Note that this is not a duplicate. I am asking about disabling the cache, not clearing it. If you have a cache to clear, then it is obviously not disabled.

On the rare occasions that I notice bash's cache of things that it has found in the path, it's not because it's helpful, it's because it's bloody annoying. An example:

~ dc$ export PATH=$HOME/bin:$PATH
~ dc$ cat bin/which
echo "my which"
~ dc$ which
my which
~ dc$ rm bin/which
~ dc$ which which
-bash: /Users/dc/bin/which: No such file or directory

In another shell ...

~ dc$ which which

I'm sure that this caching made sense back in the good old days when disks were slow and memory was expensive and limited and so you couldn't cache much - caching a path is cheaper than caching all the disk blocks necessary to find a command. But these days it provides no noticeable benefit and causes more problems than it solves. It's a misfeature, verging on being a bug.

And I can't even find a way of disabling it. Any pointers?

  • 1
    The benefits are noticeable even in the common case of a desktop machine, if you don't have so much RAM that /usr/bin remains entirely in cache. Aug 19, 2014 at 22:12
  • 2
    @drhyde, sorry. I marked this question as duplicate. Use set +h to disable hashing. Jul 28, 2015 at 22:10
  • In Nixos, it disabled hash in its bash. I think, for a good reason because of Nixos way of working. However, I am not sure if this really mandatory for Nixos. I am only saying, that a hash in bash can bring problems in certain situations.
    – eigenfield
    May 24, 2018 at 13:32

2 Answers 2


You can just clear the hashed executables before the prompt gets drawn:


From help hash:

hash: hash [-lr] [-p pathname] [-dt] [name ...]
Remember or display program locations.

Determine and remember the full pathname of each command NAME.  If
no arguments are given, information about remembered commands is displayed.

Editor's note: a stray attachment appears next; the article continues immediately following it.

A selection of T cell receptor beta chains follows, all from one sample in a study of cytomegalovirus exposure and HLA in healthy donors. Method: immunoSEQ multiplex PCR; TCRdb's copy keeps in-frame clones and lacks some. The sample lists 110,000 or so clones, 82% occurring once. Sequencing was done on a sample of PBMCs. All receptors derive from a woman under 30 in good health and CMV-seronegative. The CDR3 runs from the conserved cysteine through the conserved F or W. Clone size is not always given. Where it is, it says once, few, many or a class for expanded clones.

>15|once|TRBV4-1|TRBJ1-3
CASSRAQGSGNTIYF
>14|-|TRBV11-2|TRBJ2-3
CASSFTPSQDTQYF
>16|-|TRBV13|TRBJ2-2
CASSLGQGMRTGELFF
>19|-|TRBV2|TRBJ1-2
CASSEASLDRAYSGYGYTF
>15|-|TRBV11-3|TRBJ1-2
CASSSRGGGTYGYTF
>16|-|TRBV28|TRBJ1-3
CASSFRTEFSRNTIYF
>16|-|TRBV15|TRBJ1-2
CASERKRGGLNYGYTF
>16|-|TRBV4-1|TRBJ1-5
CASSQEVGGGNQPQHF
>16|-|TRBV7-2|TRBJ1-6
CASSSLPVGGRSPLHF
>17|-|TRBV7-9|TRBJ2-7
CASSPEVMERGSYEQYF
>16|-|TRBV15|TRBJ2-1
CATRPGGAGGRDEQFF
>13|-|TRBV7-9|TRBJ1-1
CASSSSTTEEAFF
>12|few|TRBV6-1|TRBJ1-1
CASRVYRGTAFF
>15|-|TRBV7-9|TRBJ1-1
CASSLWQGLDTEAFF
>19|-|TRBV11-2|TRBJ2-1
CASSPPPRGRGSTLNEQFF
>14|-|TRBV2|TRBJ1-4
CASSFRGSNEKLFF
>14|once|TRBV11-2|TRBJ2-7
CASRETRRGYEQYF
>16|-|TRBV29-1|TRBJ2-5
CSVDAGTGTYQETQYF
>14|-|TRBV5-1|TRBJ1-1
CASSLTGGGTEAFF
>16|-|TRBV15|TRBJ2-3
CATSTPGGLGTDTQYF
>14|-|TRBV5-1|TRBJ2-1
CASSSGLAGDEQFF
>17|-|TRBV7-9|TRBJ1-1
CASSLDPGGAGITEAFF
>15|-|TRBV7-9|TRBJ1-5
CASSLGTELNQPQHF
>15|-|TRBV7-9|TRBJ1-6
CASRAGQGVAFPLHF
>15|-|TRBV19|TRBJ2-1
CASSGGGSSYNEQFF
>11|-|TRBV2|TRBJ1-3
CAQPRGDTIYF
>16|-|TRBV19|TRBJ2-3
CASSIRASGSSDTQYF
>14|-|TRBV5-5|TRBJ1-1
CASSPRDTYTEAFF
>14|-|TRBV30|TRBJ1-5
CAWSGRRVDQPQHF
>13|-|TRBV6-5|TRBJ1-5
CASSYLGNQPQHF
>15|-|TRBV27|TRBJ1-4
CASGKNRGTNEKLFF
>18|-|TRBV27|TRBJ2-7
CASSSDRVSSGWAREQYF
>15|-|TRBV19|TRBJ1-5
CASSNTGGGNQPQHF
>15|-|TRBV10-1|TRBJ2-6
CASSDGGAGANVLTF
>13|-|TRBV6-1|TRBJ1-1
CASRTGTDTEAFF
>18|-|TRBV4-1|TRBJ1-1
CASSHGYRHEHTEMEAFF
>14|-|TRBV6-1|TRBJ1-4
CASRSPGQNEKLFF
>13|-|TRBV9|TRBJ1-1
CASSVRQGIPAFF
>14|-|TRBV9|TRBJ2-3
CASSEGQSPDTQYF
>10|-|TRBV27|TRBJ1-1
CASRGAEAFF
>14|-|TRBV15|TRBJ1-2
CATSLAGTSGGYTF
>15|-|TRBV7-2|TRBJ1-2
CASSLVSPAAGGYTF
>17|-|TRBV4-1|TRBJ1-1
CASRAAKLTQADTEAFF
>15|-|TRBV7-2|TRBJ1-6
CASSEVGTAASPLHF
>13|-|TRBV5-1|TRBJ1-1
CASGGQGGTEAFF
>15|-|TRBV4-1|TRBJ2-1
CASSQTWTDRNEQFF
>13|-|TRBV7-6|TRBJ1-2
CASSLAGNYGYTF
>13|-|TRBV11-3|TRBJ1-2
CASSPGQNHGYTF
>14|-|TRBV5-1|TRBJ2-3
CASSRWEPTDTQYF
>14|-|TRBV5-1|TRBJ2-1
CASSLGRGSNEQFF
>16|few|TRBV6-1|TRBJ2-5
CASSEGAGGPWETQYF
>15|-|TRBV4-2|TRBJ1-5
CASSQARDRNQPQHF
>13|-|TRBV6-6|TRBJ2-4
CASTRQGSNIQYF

-d                forget the remembered location of each NAME
  -l                display in a format that may be reused as input
  -p pathname       use PATHNAME is the full pathname of NAME
  -r                forget all remembered locations
  -t                print the remembered location of each NAME, preceding
            each location with the corresponding NAME if multiple
            NAMEs are given
  NAME              Each NAME is searched for in $PATH and added to the list
            of remembered commands.

Exit Status:
Returns success unless NAME is not found or an invalid option is given.
  • 1
    see my answer about set +h Jul 27, 2015 at 18:27
  • 1
    @EvgenyVereshchagin set +h isn't ideal, as many utilities (e.g. ruby gem installations) call hash, producing streams of -bash: hash: hashing disabled warnings. Feb 20, 2018 at 18:56
  • I also see the same warning messages in a python virtualenv activation. But I think, it is harmless.
    – eigenfield
    May 24, 2018 at 13:34

You can force bash to do a new path lookup in case a command in the hash table does not exist anymore.

shopt -s checkhash

From bash's manpage:


    If set, bash checks that a command found in the hash table exists before trying to execute it. If a hashed command no longer exists, a normal path search is performed.


[blabla]$ PATH=$HOME/bin:$PATH
[blabla]$ hash -r
[blabla]$ cat bin/which
echo "my which"
[blabla]$ shopt -s checkhash
[blabla]$ which
my which
[blabla]$ mv bin/which bin/dis.which
[blabla]$ which which

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